Dow Average Reaches Record, Oil Gain Boosts Energy Shares

Photographer: Pete Marovich/Bloomberg

Janet Yellen, chair of the U.S. Federal Reserve. U.S. data showed signs of steady progress in the labor market and improving investor confidence, a day after Fed Chair Janet Yellen said she expects rates to stay near zero for a “considerable time” after the bond-buying program is ended. Close

Janet Yellen, chair of the U.S. Federal Reserve. U.S. data showed signs of steady... Read More

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Photographer: Pete Marovich/Bloomberg

Janet Yellen, chair of the U.S. Federal Reserve. U.S. data showed signs of steady progress in the labor market and improving investor confidence, a day after Fed Chair Janet Yellen said she expects rates to stay near zero for a “considerable time” after the bond-buying program is ended.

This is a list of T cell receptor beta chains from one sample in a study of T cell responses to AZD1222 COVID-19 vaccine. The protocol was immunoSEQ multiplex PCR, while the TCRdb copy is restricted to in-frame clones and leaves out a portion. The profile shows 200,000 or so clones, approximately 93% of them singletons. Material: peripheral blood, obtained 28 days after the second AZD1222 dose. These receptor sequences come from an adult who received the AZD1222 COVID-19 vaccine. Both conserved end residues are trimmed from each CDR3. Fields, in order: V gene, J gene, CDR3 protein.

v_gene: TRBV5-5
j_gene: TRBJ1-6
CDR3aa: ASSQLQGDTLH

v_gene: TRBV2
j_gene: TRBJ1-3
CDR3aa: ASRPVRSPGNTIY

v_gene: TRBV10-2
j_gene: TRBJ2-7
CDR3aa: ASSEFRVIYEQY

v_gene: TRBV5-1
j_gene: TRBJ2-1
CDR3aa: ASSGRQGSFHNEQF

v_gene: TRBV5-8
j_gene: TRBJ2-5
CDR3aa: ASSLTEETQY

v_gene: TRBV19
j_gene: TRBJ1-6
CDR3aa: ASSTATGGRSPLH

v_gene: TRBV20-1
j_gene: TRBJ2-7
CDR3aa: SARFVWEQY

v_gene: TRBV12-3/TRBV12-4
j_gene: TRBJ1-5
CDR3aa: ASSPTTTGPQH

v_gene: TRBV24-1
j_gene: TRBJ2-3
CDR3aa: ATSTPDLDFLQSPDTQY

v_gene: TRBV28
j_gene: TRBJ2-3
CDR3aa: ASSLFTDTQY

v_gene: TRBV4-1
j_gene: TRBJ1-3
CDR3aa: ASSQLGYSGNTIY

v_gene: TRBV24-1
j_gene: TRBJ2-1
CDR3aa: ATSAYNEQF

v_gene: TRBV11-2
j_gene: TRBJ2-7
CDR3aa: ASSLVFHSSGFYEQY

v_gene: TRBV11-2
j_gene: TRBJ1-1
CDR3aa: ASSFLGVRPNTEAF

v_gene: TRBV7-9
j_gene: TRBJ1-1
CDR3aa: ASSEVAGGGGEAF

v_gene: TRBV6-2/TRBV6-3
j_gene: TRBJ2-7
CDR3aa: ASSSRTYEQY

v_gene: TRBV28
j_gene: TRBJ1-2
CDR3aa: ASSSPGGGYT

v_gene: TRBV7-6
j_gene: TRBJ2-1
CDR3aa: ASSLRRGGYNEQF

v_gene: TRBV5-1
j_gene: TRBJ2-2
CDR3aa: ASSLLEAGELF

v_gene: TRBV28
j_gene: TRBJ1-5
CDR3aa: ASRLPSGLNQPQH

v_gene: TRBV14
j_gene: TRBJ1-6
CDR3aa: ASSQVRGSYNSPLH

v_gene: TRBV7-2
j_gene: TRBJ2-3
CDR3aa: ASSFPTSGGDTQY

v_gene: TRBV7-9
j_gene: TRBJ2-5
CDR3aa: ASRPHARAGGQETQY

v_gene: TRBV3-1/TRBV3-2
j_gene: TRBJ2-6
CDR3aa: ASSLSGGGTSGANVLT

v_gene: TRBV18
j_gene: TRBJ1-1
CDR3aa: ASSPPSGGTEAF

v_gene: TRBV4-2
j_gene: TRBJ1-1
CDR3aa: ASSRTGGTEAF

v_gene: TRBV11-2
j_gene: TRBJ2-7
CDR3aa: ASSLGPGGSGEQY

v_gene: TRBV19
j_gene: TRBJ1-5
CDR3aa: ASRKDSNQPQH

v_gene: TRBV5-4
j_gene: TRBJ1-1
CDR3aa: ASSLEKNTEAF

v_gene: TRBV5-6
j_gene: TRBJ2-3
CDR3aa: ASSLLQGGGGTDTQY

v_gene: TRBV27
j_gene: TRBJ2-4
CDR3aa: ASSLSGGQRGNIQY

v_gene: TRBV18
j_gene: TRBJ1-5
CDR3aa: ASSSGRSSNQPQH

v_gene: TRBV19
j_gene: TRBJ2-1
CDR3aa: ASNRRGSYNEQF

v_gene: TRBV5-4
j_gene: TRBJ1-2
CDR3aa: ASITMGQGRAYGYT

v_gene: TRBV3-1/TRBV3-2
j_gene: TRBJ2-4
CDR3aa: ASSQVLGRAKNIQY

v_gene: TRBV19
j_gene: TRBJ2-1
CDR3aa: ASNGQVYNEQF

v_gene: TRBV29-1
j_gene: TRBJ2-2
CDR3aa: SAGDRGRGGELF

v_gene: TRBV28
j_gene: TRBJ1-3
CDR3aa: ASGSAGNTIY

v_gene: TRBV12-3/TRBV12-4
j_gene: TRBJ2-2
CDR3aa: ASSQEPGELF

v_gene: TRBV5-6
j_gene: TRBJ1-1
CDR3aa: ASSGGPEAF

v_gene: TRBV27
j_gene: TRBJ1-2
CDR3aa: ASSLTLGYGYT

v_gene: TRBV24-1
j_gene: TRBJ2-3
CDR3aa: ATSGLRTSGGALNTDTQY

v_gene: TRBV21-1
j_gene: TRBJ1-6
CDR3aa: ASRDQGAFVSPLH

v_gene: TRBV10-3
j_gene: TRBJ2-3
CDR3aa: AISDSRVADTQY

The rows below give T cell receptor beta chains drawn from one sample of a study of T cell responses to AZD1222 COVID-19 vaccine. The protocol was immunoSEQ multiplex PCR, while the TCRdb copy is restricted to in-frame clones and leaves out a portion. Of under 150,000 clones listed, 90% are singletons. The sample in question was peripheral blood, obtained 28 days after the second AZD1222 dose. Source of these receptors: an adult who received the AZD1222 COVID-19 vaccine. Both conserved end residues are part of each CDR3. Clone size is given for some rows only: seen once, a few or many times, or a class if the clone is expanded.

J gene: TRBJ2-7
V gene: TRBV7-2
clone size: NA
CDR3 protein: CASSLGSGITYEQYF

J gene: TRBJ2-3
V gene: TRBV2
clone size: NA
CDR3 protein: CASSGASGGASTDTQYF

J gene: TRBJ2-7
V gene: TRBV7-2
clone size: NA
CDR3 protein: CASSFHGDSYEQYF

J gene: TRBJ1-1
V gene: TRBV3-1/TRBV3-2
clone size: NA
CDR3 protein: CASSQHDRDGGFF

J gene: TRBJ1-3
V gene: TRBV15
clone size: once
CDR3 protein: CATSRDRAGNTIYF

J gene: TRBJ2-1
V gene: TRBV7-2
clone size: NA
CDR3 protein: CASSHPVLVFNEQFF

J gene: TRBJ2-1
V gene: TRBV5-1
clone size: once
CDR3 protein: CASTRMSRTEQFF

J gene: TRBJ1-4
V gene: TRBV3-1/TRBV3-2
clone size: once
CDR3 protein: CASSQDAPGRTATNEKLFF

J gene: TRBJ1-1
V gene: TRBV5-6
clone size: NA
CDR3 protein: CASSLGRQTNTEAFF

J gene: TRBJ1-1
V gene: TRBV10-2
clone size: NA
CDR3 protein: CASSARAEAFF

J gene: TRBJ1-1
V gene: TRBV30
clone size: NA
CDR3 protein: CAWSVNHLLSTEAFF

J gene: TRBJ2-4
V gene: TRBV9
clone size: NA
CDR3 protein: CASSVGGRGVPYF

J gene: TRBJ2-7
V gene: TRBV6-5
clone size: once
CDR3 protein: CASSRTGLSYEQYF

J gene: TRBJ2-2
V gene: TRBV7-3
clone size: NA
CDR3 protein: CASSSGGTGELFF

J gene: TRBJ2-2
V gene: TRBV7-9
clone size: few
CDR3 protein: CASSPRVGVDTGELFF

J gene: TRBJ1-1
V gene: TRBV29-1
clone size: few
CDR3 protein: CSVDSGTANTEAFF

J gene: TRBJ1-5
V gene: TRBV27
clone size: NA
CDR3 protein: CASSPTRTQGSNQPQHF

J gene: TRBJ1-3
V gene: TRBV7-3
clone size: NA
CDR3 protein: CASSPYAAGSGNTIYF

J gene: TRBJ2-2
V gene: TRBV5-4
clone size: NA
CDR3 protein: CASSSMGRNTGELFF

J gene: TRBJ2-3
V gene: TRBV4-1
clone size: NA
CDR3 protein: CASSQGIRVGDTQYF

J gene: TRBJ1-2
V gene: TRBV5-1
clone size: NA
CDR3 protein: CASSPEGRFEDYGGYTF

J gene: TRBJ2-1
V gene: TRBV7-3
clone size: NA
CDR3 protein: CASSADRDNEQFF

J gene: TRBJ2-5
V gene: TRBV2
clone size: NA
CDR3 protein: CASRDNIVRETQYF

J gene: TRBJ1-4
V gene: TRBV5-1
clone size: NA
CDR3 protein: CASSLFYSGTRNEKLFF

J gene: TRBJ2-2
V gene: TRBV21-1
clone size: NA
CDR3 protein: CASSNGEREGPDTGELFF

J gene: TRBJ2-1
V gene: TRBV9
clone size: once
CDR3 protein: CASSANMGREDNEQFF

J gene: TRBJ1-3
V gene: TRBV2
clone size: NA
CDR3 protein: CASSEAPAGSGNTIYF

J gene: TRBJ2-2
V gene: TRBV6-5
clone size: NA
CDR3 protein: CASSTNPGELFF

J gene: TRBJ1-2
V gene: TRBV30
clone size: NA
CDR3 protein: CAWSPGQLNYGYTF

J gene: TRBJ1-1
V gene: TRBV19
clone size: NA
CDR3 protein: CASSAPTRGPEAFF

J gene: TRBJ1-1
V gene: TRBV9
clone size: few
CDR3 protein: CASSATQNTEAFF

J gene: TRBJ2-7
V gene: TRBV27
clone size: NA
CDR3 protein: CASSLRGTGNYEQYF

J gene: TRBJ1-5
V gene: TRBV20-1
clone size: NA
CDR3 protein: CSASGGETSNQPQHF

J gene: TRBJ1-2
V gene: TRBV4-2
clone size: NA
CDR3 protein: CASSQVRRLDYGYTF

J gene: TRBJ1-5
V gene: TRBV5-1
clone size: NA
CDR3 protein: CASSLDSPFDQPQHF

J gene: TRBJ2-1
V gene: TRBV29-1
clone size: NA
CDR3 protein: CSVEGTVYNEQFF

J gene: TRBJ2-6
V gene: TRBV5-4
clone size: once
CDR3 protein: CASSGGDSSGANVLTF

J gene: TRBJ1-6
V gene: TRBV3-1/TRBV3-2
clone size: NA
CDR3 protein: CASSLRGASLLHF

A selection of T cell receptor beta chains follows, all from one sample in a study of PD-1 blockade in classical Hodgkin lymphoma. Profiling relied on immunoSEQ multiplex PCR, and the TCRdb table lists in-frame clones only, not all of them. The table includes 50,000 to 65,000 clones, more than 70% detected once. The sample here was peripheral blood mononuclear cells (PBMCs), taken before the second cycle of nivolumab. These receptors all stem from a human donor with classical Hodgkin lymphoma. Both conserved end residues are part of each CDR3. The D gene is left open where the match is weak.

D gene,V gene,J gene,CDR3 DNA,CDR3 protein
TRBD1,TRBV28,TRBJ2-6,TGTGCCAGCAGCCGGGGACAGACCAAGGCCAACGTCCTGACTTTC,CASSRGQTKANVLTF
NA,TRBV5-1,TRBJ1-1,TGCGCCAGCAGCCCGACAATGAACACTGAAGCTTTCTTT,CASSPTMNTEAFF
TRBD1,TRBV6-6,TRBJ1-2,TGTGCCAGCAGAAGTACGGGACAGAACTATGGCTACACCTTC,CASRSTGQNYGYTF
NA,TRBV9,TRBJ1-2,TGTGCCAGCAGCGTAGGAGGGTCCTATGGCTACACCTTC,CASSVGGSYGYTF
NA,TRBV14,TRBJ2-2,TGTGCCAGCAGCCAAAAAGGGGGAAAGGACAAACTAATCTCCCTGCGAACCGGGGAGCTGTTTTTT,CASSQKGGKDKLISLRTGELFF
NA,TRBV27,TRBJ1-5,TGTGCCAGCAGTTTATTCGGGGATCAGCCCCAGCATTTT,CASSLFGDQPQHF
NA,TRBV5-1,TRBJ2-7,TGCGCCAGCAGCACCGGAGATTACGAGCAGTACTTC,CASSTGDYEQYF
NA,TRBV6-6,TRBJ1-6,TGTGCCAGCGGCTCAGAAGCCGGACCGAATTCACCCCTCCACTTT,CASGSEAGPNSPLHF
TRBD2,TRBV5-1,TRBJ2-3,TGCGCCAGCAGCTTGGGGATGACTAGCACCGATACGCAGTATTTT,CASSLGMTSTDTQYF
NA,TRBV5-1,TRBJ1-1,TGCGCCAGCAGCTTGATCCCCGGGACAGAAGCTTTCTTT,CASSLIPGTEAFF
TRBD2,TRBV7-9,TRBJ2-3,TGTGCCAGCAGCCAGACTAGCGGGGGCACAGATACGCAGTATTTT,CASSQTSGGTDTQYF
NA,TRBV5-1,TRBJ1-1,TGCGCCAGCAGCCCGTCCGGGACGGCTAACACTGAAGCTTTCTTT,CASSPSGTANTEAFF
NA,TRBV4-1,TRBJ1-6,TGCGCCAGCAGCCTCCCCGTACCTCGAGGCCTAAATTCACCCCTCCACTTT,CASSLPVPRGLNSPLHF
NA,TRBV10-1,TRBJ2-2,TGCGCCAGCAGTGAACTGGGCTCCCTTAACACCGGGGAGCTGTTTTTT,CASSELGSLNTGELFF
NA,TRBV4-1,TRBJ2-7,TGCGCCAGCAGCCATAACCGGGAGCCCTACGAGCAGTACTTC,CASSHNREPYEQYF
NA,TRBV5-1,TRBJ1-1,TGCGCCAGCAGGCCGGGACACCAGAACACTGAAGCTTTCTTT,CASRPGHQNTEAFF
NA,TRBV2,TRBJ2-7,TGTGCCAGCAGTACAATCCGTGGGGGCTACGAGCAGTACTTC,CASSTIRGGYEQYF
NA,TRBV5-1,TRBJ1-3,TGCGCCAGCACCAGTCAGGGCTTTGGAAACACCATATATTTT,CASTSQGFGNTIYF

U.S. stocks rose, with benchmark indexes extending records amid optimism over the economy, as deal activity spurred a rally in health-care shares and energy producers gained with oil prices. Copper advanced a sixth day.

The Standard & Poor’s 500 Index (SPX) added 0.2 percent to 1,962.91 at 4 p.m. in New York and the Dow Jones Industrial Average (INDU) climbed 0.2 percent to an all-time high. Shire Plc surged 17 percent as AbbVie Inc. weighed a higher offer for the European drugmaker. Emerging-market shares completed their first weekly drop in June on concern higher oil costs will curb growth. Copper capped the longest rally in six months and coffee advanced for its best day in a month.